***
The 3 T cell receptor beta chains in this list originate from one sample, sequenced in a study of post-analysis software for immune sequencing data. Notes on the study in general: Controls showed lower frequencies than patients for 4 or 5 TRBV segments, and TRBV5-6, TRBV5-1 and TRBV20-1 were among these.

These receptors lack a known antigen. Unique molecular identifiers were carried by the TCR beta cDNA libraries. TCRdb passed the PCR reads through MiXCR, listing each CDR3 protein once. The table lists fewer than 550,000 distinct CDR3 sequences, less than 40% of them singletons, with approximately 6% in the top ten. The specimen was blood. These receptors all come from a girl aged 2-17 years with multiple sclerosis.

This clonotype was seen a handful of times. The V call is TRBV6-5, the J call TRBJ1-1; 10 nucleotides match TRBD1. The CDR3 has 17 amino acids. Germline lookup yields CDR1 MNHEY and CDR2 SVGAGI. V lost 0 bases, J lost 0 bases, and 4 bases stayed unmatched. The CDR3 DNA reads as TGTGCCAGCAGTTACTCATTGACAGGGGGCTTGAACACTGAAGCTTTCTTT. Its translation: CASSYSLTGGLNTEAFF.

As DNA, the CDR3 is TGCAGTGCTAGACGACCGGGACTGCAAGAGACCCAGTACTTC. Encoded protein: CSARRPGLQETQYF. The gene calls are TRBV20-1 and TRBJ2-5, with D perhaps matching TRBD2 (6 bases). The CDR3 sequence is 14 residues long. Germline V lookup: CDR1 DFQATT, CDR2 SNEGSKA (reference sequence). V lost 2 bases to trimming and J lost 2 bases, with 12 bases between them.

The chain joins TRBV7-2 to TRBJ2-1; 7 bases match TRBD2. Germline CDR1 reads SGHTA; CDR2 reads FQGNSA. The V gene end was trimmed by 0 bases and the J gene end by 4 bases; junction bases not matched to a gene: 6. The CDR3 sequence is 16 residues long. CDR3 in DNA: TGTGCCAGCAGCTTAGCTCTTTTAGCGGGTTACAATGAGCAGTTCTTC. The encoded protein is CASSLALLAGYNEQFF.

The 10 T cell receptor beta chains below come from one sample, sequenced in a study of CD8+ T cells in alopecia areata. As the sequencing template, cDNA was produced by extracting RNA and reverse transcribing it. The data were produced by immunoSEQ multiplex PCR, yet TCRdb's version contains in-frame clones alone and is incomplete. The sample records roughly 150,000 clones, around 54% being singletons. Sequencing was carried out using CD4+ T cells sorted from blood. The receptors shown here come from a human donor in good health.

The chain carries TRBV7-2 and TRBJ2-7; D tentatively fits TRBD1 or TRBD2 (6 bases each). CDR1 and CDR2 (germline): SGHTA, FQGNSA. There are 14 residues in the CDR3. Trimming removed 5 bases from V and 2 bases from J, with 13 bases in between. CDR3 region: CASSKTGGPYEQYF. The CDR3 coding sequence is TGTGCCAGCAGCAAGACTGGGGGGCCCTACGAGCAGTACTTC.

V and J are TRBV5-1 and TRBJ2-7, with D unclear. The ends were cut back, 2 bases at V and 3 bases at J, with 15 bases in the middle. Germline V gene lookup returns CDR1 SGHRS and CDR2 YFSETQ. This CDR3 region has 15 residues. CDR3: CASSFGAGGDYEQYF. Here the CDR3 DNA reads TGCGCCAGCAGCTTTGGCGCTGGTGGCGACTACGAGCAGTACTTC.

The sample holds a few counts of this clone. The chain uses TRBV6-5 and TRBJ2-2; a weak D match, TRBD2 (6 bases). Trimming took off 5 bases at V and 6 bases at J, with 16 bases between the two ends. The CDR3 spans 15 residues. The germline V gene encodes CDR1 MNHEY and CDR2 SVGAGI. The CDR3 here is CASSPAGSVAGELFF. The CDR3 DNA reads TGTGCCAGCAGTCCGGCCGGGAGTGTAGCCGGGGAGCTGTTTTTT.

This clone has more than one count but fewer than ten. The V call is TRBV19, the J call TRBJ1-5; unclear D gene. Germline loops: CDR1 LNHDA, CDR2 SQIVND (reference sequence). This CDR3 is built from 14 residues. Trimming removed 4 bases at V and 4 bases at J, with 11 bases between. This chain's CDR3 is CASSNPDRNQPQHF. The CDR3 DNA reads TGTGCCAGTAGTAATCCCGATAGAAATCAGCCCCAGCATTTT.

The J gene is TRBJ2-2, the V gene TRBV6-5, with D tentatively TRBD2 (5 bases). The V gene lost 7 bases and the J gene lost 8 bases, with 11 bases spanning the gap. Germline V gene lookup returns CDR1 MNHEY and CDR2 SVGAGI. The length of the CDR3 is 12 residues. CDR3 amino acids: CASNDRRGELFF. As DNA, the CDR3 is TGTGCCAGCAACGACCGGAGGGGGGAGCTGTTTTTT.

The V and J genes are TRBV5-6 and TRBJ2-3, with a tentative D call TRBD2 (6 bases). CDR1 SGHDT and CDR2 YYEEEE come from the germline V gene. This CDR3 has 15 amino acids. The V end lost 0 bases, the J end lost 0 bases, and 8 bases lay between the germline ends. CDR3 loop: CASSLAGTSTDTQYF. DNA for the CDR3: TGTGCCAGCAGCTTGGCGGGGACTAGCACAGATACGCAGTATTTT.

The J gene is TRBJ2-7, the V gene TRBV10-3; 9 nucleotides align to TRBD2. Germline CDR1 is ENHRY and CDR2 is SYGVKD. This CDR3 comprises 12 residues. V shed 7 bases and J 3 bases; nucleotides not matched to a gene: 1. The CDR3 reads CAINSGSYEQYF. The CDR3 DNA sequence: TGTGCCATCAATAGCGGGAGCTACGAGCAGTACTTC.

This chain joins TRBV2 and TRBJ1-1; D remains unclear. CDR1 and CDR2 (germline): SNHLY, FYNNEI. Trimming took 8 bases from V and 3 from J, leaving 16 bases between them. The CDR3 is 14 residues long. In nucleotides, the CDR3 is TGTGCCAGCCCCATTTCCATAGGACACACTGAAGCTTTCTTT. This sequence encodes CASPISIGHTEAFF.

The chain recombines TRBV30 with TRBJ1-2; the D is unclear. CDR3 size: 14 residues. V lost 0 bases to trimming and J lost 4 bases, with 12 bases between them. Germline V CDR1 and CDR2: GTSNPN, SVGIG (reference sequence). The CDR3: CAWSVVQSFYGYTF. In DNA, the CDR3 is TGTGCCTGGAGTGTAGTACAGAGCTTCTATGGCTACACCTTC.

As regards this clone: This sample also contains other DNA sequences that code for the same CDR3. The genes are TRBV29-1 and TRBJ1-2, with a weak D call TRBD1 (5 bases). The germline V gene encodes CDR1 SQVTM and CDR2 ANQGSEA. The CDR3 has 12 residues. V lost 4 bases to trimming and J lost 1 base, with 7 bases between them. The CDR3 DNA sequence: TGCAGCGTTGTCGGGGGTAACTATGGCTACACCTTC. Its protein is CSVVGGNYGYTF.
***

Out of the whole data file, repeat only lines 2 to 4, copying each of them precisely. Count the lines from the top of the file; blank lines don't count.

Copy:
These receptors lack a known antigen. Unique molecular identifiers were carried by the TCR beta cDNA libraries. TCRdb passed the PCR reads through MiXCR, listing each CDR3 protein once. The table lists fewer than 550,000 distinct CDR3 sequences, less than 40% of them singletons, with approximately 6% in the top ten. The specimen was blood. These receptors all come from a girl aged 2-17 years with multiple sclerosis.

This clonotype was seen a handful of times. The V call is TRBV6-5, the J call TRBJ1-1; 10 nucleotides match TRBD1. The CDR3 has 17 amino acids. Germline lookup yields CDR1 MNHEY and CDR2 SVGAGI. V lost 0 bases, J lost 0 bases, and 4 bases stayed unmatched. The CDR3 DNA reads as TGTGCCAGCAGTTACTCATTGACAGGGGGCTTGAACACTGAAGCTTTCTTT. Its translation: CASSYSLTGGLNTEAFF.

As DNA, the CDR3 is TGCAGTGCTAGACGACCGGGACTGCAAGAGACCCAGTACTTC. Encoded protein: CSARRPGLQETQYF. The gene calls are TRBV20-1 and TRBJ2-5, with D perhaps matching TRBD2 (6 bases). The CDR3 sequence is 14 residues long. Germline V lookup: CDR1 DFQATT, CDR2 SNEGSKA (reference sequence). V lost 2 bases to trimming and J lost 2 bases, with 12 bases between them.